Most molecular and cellular biology graduate students regularly use commercial kits to conduct experiments. There is no doubt that these experiments-in-a-box make difficult, time-consuming techniques more accessible. But many worry that the gains in efficiency come with a concomitant loss of scientific intuition.
An editorial in the December issue of Nature Methods argues that preventing this loss is the joint responsibility of vendors, mentors, and students. Vendors should supply sufficient information about how kits work and what artifacts are possible. Mentors must make sure that students understand what occurs at each step in the protocol, and encourage appropriate optimization for custom uses, and students must remember to rely on their minds (rather than just their hands) to conduct experiments.
If you have ideas about how kits can be used creatively, or how to make sure kits do not stifle scientific creativity, please post your comments here.
When using or developing experimental and observational methods it is crucial to assess the method performance in an effort to ensure that the information it provides reflects reality. For experimental biologists this often means conducting carefully chosen control experiments with alternative methods or different experimental settings. More rigorous assessment, particularly for high-throughput or large-scale methods, often requires the use of ‘ground truth’ or ‘gold standard’ data sets. But talk to different people and you will get different answers regarding what ‘ground truth’ or ‘gold standard’ data is. This often includes a nice historical explanation of where the term ‘ground truth’ comes from.
For developers of signal processing and image analysis algorithms though, the situation is clearer; the ground truth is the signal or image you start with. But add a living system into the mix and things get far more complicated. The Editorial in the November issue of Nature Methods discusses the challenges facing developers and users of algorithms for automated analysis of biological data, with a focus on image data. In short, traditional ground truth data is often insufficient. The addition of integrated-editing and change-logging capabilities to these software tools can increase the quality of the analysis, aid further algorithm development and increase the likelihood of biologists adopting the software in the first place.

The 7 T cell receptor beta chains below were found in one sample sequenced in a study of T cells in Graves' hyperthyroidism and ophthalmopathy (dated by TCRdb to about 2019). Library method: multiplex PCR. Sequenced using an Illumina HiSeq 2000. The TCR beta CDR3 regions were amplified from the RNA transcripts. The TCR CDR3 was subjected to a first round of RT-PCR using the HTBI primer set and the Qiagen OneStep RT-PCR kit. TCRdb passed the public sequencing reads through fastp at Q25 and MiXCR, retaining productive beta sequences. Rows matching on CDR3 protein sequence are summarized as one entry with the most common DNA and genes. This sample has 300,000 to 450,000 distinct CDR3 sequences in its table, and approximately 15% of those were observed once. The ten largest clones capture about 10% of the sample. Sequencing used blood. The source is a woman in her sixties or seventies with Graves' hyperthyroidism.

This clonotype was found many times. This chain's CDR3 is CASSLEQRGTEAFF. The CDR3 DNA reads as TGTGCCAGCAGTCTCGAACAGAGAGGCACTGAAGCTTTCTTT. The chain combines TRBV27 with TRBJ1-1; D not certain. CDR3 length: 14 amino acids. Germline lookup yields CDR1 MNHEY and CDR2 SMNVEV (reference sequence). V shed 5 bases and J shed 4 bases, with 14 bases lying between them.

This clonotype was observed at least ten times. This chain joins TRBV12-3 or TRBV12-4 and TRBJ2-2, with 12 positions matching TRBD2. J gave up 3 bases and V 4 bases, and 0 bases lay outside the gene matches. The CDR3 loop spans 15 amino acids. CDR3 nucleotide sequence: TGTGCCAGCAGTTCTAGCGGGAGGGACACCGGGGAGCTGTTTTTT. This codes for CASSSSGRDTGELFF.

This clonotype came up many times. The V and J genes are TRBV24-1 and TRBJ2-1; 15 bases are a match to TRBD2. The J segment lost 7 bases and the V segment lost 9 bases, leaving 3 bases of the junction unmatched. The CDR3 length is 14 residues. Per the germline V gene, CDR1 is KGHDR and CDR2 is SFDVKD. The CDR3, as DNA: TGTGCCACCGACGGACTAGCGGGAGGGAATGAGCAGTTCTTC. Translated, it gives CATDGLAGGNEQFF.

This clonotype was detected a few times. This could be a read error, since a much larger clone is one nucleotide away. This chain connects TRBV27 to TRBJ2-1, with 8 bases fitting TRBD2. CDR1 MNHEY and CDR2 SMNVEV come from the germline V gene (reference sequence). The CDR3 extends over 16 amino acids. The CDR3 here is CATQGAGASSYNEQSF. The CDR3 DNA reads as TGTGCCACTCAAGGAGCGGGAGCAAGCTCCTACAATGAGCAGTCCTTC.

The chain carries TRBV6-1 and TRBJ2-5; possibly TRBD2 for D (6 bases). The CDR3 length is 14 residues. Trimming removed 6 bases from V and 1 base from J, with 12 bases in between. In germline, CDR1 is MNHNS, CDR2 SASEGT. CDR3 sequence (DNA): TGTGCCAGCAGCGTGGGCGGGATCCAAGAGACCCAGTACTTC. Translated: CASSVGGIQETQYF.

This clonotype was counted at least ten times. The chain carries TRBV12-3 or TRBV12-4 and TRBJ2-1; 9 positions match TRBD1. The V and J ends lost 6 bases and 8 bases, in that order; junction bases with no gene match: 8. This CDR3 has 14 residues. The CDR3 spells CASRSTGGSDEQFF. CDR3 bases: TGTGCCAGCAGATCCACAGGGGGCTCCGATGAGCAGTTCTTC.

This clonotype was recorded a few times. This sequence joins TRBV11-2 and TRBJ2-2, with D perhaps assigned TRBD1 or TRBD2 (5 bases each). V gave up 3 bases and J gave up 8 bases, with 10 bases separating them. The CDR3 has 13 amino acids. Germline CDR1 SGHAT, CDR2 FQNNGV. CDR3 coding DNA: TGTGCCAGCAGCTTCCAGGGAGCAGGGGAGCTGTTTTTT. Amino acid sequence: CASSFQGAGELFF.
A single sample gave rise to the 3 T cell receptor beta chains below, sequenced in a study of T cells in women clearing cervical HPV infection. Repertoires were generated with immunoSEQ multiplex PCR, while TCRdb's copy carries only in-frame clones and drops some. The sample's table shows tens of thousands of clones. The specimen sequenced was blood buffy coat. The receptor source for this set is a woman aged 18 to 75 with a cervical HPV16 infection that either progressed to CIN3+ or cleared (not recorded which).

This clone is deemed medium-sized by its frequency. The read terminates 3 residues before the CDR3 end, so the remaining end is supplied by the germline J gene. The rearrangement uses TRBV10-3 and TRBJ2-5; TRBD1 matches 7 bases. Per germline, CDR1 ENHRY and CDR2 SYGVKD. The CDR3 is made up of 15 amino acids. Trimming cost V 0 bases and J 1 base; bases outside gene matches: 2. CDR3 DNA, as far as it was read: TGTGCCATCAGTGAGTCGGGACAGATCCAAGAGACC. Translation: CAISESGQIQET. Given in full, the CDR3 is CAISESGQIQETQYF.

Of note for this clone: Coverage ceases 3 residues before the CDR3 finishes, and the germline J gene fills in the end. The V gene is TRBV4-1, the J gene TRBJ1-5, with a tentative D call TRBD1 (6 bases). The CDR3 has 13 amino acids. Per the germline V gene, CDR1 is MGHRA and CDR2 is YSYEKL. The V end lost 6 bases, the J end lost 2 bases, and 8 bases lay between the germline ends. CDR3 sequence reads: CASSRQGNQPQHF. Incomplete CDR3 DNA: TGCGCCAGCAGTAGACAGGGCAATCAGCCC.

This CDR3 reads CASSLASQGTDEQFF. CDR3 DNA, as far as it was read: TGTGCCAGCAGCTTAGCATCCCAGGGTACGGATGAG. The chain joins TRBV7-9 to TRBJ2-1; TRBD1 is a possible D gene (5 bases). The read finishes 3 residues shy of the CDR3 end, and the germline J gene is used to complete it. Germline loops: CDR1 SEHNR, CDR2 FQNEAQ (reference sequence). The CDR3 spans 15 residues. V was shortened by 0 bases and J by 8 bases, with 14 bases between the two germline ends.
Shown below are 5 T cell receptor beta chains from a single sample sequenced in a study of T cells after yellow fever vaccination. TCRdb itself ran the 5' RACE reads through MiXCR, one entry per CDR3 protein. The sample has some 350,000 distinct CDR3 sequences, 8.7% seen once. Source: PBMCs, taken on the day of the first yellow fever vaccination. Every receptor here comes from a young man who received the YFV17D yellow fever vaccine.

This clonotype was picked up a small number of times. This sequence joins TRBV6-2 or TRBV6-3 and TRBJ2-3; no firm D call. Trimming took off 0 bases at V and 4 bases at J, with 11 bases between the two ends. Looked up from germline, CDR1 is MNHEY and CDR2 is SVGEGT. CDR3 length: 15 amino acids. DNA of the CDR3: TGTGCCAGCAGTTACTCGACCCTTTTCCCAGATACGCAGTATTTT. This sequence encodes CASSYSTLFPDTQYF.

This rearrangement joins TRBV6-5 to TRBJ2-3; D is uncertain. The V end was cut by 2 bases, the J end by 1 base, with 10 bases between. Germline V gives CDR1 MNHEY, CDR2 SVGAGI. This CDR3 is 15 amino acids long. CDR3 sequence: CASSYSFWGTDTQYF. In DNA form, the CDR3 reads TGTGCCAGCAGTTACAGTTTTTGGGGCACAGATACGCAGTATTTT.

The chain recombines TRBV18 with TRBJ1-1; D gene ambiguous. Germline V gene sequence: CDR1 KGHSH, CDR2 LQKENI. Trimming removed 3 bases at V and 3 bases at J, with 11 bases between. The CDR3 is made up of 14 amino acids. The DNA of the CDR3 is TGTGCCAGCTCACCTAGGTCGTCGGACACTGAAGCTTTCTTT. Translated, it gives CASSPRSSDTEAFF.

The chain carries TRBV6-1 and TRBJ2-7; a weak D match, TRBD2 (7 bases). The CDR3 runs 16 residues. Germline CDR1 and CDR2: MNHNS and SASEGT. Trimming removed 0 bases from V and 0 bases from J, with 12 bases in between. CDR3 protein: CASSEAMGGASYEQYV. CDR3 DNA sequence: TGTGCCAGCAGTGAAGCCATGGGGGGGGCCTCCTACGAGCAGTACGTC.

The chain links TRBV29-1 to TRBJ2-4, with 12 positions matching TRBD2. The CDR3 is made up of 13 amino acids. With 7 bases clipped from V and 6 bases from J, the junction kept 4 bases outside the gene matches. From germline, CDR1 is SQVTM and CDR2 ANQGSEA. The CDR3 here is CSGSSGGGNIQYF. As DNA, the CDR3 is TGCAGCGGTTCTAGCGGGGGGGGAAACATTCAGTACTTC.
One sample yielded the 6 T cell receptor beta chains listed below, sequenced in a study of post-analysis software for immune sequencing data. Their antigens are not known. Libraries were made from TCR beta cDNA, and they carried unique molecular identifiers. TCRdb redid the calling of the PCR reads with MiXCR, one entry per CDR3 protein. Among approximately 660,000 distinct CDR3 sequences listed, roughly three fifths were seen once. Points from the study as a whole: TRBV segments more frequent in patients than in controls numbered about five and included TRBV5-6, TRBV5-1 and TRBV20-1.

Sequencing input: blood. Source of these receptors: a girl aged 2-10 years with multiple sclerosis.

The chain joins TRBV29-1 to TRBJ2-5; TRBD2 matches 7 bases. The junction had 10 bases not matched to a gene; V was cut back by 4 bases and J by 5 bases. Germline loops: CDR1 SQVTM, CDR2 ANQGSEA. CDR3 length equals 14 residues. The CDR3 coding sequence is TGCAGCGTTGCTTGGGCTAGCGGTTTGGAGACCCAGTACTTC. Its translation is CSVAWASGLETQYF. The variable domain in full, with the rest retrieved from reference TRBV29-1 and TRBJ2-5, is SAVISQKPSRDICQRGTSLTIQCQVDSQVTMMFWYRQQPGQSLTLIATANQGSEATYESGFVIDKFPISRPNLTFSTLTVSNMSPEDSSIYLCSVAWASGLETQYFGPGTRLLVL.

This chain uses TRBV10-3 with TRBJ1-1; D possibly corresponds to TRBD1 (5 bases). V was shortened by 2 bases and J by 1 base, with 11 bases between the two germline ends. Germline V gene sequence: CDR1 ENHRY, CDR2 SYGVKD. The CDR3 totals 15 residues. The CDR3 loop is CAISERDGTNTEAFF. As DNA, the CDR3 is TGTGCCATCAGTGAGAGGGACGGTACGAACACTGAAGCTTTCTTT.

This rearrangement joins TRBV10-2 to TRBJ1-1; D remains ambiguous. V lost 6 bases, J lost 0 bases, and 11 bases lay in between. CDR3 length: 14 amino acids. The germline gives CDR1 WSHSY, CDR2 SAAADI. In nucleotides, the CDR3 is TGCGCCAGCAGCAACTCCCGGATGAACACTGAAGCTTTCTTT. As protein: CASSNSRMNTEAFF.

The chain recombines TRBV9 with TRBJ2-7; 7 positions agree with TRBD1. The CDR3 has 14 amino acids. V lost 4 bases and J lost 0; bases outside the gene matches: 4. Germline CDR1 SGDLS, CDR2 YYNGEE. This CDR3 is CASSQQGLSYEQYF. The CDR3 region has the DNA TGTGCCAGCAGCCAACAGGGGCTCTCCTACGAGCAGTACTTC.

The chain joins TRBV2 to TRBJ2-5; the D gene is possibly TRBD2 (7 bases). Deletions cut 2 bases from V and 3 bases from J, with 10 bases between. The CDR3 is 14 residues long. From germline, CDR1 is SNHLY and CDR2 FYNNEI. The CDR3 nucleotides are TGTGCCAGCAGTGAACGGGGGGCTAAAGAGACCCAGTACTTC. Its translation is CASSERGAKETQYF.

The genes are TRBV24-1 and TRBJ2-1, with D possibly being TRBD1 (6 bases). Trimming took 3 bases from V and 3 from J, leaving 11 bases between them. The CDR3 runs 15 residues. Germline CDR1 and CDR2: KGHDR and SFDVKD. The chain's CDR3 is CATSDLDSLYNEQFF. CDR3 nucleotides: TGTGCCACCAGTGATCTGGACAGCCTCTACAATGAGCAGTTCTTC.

Over the past 30 years the ties between academic research and commercial enterprise have increased enormously. Much of this increase has involved attempts by universities to capitalize on the intellectual property created by their research scientists using the US patent system. The Editorial in the October issue of Nature Methods discusses this change and the challenges facing academics interested in commercializing their innovations.
The America Invents Act was signed into law on September 16 by President Obama as the Nature Methods Editorial went to press. As discussed in the Editorial, this law introduces a fundamental change in US patent law that impacts how US academics and their technology transfer offices will handle their intellectual property once the law goes fully into effect a year from now.
Overall, the harmonization of US patent law with the rest of the world should greatly simplify patent claims. But it also presents challenges and fails to fix some aspects of patent law that make little sense, like forcing the same 20-year patent lifetime on classes of inventions that display huge disparities in the time and cost of moving from patent filing to commercial product and the corresponding difference in commercial lifetimes. The implementation of different patent lifetimes for different classes of inventions, for example pharmaceuticals versus computer technology and processes, would help correct severe imbalances in the current system. But given the years required to obtain passage of the America Invents Act, further significant changes are likely years away.
The links below have additional information and commentary on patent law and commercialization in academia.
US switch to first-to-file patents could cause minor shake-up Nat. Med. 17, 906 (4 Aug 2011)
New models emerge for commercializing university assets Nat. Biotechnol. 29, 774 (8 Sept 2011)
Patent reform on the brink Nat. Biotechnol. 29, 778 (8 Sept 2011)
The Effects of the America Invents Act on Technological Disclosure Patently-O Blog (8 Sept 2011)
Patent reform bill passes US Congress – September 09, 2011 Nature newsblog (9 Sept 2011)
Patents Directed to Human Organisms Patently-O Blog (9 Sept 2011)
Guest Post – To Promote Progress in Science and Job Creation Patently-O Blog (12 Sept 2011)
Patent medicine Nature 477, 249 (14 Sept 2011)
New Patent Law Could Change How Academics Commercialize Discoveries ScienceInsider (14 Sept 2011)
Patent Reform Shuffles Who Is First in Line Science 333, 1559 (16 Sept 2011)
Guest Post: Preclusive Inventor Disclosure Under Leahy-Smith Patently-O Blog (22 Sept 2011)